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How to successfully enter the FOSS emerging market

Friday 27th of January 2017 08:01:00 AM

In business speak, an "emerging market" is a market that is not yet well developed but on the rise and shows strong potential to be as robust as other developed markets. The Wikipedia definition focuses purely on countries, but this is a limited view of the meaning of "market."


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Getting started with my new LulzBot Mini 3D printer

Friday 27th of January 2017 08:00:00 AM

Recently, I won a LulzBot Mini 3D printer in an Opensource.com giveaway. What good fortune! Here's how I got started learning how to use it, and what I made with it.

Spoiler: This printer is a top-quality product, and ready to go out of the box. It is also open hardware and supports a full open source programming chain.


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A 5-step plan to encourage your team to make changes on your project

Thursday 26th of January 2017 01:03:00 PM

Purpose is the first thing to consider when you're assembling any team. If one person could achieve that purpose, then forming the team would be unnecessary. And if there was no main purpose, then you wouldn't need a team at all. But as soon as the task requires more expertise than a single person has, we encounter the issue of collective participation—an issue that, if not handled properly, could derail you.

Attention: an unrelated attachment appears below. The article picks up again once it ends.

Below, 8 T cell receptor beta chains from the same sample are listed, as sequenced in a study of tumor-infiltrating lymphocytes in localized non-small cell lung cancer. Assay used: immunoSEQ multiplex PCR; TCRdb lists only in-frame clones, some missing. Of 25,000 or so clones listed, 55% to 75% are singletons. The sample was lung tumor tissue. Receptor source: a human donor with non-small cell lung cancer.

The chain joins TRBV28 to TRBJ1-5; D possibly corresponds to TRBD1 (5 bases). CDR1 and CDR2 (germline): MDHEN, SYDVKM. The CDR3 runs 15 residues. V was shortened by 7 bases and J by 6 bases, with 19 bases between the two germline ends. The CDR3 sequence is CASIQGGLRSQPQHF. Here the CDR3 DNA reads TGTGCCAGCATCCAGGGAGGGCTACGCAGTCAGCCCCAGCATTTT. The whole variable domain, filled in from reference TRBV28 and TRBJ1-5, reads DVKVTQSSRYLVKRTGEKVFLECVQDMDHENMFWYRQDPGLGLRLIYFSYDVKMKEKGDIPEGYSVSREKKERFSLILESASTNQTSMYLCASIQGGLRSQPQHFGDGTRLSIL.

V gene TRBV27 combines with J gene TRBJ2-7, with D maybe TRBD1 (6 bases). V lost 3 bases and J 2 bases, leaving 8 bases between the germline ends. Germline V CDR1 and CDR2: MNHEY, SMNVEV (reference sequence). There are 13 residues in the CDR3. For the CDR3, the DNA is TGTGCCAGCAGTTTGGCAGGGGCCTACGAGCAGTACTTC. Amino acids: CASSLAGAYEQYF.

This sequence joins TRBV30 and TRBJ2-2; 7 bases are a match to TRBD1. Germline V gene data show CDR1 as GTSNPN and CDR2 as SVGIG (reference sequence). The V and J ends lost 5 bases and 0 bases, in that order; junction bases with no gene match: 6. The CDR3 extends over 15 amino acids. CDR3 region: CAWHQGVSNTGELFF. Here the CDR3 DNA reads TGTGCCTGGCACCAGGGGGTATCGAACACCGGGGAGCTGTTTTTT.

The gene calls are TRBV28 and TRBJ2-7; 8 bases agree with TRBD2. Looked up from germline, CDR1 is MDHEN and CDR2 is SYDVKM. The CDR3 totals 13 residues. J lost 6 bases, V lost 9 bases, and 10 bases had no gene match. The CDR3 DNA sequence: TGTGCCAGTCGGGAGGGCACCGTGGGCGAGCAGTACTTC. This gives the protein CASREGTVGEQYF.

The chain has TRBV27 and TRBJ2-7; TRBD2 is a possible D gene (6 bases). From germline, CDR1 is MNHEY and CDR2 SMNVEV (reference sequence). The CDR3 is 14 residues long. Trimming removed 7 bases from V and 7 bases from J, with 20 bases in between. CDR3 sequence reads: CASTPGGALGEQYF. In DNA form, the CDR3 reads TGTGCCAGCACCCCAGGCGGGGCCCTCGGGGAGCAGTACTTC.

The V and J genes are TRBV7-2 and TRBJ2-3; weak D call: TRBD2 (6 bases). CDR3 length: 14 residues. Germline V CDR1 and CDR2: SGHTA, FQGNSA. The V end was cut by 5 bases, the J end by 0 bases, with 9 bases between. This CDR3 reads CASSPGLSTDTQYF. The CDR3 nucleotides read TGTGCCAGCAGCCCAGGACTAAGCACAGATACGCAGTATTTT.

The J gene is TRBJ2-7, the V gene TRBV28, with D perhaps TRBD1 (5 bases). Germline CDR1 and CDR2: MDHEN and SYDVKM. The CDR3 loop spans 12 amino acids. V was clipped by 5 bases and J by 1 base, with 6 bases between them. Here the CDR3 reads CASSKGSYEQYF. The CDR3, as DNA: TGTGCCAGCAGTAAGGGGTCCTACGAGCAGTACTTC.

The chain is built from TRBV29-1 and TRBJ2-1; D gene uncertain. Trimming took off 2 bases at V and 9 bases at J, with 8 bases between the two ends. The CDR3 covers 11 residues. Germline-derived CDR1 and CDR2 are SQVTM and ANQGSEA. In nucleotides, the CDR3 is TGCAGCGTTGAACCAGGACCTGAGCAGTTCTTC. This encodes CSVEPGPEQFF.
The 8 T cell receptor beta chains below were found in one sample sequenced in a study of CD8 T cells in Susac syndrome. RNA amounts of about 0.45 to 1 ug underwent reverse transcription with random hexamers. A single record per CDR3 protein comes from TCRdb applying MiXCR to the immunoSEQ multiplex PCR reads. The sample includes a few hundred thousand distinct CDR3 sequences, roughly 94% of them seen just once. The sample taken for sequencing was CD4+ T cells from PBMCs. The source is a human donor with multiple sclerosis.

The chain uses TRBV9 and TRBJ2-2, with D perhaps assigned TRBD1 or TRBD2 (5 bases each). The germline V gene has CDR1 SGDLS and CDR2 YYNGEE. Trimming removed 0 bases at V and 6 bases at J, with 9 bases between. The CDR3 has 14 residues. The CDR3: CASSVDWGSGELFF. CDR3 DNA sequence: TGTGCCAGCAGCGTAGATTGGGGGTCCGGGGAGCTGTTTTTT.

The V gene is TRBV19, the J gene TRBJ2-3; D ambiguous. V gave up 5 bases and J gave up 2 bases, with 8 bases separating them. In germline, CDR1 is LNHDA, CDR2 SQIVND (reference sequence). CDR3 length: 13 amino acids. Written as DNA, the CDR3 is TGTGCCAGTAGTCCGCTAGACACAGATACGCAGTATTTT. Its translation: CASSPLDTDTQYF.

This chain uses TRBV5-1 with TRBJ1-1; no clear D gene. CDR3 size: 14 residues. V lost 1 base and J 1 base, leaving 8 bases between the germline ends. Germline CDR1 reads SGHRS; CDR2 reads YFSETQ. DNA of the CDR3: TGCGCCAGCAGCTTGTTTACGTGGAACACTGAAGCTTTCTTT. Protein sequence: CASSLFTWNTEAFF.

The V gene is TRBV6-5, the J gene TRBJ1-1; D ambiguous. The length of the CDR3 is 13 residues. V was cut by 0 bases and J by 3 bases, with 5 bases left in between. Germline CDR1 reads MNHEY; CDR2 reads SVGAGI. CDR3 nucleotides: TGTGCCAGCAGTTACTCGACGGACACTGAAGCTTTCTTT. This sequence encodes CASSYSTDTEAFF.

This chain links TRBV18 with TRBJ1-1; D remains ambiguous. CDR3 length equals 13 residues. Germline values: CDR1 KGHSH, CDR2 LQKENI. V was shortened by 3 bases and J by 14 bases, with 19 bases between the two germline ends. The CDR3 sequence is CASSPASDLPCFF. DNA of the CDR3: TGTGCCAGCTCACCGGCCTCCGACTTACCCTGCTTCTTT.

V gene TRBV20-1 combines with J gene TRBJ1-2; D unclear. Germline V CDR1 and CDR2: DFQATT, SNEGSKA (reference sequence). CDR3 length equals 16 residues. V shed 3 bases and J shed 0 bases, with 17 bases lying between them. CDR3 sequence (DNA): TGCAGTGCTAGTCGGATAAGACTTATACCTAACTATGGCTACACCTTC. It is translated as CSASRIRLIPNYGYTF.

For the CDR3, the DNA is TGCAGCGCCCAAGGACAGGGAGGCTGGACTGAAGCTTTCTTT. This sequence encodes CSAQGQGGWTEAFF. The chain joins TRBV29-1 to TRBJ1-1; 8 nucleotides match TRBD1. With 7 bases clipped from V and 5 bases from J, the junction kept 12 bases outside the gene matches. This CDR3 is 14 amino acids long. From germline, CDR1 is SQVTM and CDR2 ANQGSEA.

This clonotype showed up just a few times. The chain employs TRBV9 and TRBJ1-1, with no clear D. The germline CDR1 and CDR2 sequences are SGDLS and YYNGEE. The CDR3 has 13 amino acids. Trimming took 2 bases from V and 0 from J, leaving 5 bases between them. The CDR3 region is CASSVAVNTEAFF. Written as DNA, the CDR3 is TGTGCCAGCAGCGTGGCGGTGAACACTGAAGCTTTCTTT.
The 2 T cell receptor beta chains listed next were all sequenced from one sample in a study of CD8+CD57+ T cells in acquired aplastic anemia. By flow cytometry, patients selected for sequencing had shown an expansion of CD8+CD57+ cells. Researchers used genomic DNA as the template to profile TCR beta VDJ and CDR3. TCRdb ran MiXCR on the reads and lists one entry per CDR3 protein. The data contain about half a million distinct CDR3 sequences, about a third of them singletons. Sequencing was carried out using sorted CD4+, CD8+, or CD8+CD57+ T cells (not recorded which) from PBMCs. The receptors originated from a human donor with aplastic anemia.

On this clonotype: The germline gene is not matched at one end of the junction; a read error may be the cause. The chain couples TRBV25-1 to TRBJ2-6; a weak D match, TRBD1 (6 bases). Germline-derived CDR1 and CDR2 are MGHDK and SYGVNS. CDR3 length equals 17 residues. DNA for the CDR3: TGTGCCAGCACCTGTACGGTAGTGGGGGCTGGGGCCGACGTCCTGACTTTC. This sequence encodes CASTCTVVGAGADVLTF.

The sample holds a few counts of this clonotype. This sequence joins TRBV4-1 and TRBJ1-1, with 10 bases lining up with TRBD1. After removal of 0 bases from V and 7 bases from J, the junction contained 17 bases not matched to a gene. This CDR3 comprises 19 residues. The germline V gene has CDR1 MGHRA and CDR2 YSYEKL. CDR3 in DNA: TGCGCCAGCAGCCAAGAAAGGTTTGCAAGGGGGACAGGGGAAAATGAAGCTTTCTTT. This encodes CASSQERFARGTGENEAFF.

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Search this database for inactive patents that are now in the public domain

Thursday 26th of January 2017 11:05:00 AM

As anyone trying to innovate in the open source space can tell you, patents are nearly useless. However, Michigan Tech has released a free inactive patent search for finding public domain intellectual property in the hope of fostering innovation in the open source arena.


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Using rsync to back up your Linux system

Thursday 26th of January 2017 10:58:00 AM

Backups are an incredibly important aspect of a system administrator’s job. Without good backups and a well-planned backup policy and process, it is a near certainty that sooner or later some critical data will be irretrievably lost.


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How to join a technical community

Thursday 26th of January 2017 10:54:00 AM

Joining a new community can be a daunting task for a myriad of reasons. The angst can be especially strong when joining a new technical community, some of which have a reputation for being acrimonious and tough on new members.

While it's possible to stumble into a den of iniquity, I think you'll find most technical communities to be fairly reasonable, and following a few simple steps can ease your transition from non-member to member.


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Solid state drives in Linux: Enabling TRIM for SSDs

Wednesday 25th of January 2017 08:02:00 AM

After installing my first solid state drive (SSD) in a computer that was running Linux, I have begun to explore how to take care of them. Solid state drives are different than traditional magnetic drives in the way that they operate, and they require different care from the software side in order to function optimally.